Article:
Here it would be appropriate to deal with one of the misconceptions of the Soviet tactics against Operation “Blue.” It is often said that the Red Army used a more flexible tactic in June-July 1942 than one year previously, by folding back and making the German panzer strikes become blows without landing on a target. However, there was no such change in tactic on the Soviet side during the battle between rivers Donets and Don. Indeed, on the night of July 1/2, the Stavka gave permission to pull back the Southwestern Front’s Twenty-first and the Byansk Front’s Fortieth armies behind the Don. This decision has been praised by many scholars after the war. However, in reality the order to withdraw was not a “general tactic,” but was issued in panic for a specific sector, and also came too late; pure arithmetics should have showed the Soviet command that the Germans would be able to break through an initiate a pincer operation.

Volume 1, pp. 90-91

Bergstrom follows up on this theme with a discussion of Soviet retreats ordered on 6 and 7 July:

After the war, Soviet history writing has exaggerated the limited retreat orders on July 6/7 to withdraw the Southwestern Front’s Twenty-first and the Bryansk Front’s Fortieth armies from the Donets to the eastern side of the Don River on July 1/2, and to pull back the Twenty-eighth Army from its positions west of Valuyki, 100 km ENE of Kharkov, to Novaya Kalitva on the Don, 130 km farther to the east, into an image of a new tactic with a general retreat in order to avoid the mistakes of the summer of 1941. Although this has influenced history writing in the West, it holds no truth. (An extreme version of the “strategic retreat version” was presented by Luftwaffe General Fritz Morzik, who wrote: “In a carefully planned, brilliant move, Russian leaders deliberately enticed the German forces into the area between Rostov and Kharkov as far as the Volga River.”) The instructions to the Twenty-eighth Army to fall back were only local in nature and forced upon the Soviets by the advances made by their opponents, as with the retreat by the Twenty-first and Fortieth armies.

Volume 1, pp. 103-104

To be fair, I am not sure just how much of a “new perspective” from Bergstrom this claim really is. Reading Antony Beevor’s Stalingrad – The Fateful Siege: 1942-1943 (Viking Books, 2005) about this same period one finds:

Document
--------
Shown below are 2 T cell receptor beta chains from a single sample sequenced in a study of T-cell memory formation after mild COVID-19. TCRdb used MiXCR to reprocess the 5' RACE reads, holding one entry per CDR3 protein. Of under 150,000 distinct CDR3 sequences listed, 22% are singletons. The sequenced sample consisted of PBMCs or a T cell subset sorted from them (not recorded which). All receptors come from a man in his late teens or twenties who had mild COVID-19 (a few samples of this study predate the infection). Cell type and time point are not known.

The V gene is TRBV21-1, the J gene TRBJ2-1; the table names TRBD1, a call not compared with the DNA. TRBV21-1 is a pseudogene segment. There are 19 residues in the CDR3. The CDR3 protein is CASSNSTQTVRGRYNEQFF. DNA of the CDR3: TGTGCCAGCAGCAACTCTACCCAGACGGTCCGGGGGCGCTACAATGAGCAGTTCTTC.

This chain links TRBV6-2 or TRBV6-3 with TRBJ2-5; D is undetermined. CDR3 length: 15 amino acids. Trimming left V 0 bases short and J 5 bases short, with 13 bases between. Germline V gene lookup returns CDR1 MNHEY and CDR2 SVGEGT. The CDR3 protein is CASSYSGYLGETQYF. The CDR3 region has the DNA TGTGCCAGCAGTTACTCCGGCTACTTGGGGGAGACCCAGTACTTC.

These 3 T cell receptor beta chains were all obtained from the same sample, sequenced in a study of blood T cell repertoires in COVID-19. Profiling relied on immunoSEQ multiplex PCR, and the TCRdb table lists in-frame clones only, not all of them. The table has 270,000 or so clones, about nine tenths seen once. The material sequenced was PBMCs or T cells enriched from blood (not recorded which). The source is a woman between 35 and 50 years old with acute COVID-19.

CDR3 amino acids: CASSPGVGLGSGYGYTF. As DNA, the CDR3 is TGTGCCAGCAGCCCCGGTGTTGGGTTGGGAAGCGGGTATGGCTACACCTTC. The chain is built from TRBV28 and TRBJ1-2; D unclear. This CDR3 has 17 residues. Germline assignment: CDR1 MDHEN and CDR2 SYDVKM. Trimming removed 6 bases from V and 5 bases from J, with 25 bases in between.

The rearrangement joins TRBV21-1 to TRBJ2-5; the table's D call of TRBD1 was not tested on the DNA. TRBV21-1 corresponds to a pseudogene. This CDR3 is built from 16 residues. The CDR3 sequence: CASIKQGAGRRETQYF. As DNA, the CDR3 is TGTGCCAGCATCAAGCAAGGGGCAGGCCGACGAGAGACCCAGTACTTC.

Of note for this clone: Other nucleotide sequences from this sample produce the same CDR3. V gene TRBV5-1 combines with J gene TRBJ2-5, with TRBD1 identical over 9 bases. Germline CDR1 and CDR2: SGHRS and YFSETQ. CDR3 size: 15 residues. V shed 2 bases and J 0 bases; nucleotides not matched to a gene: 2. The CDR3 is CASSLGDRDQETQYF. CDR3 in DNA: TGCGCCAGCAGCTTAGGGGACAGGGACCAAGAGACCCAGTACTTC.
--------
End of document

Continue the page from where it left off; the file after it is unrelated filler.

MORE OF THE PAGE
They [German officers] did not know if the enemy was preparing reserve armies for a surprise counter-attack, or planning to withdraw into the hinterland, extending their supply lines further across vast regions with poor communications…This idea of the cunning Russian trap was perpetuated and enhanced by many survivors and German historians of the Cold War period, who ignored the rather obvious fact that Stalin’s greatest mistake since the invasion had been to refuse to let his forces retreat. The Red Army’s starting to withdraw ahead of the Germans in July 1942 was not part of a devilish plan. Quite simply, Stalin had at last accepted the wisdom of allowing commanders to evade encirclement.

Beevor, p. 73

Soviet Air

Bergstrom’s second “new” perspective is the role of Soviet airpower during the German offensive. To be clear, Bergstrom does not contest the common perceptions that the Germans had air superiority, but that the Soviet air force made a greater contribution to the defense than it is commonly credited with.

Although Bergstrom goes into much more depth in his Black Cross-Red Star series of books, in Stalingrad: New Perspectives… he compares the two air forces on the eve of Case Blue. Some of the key points Bergstrom makes are:

  • “Meanwhile, in the air, it was the Soviets who narrowed the technical gap…The [Soviet] fighter units had been largely re-equipped with modern LaGG-3, Yak-1, and Yak-7B monoplanes, with some receiving American Curtiss P-40s and British Hurricanes. Although inferior to the Luftwaffe standard fighter Messerschmitt Bf 109 F, it still signified a great technological leap forward.” (Volume 1, pp. 71-72)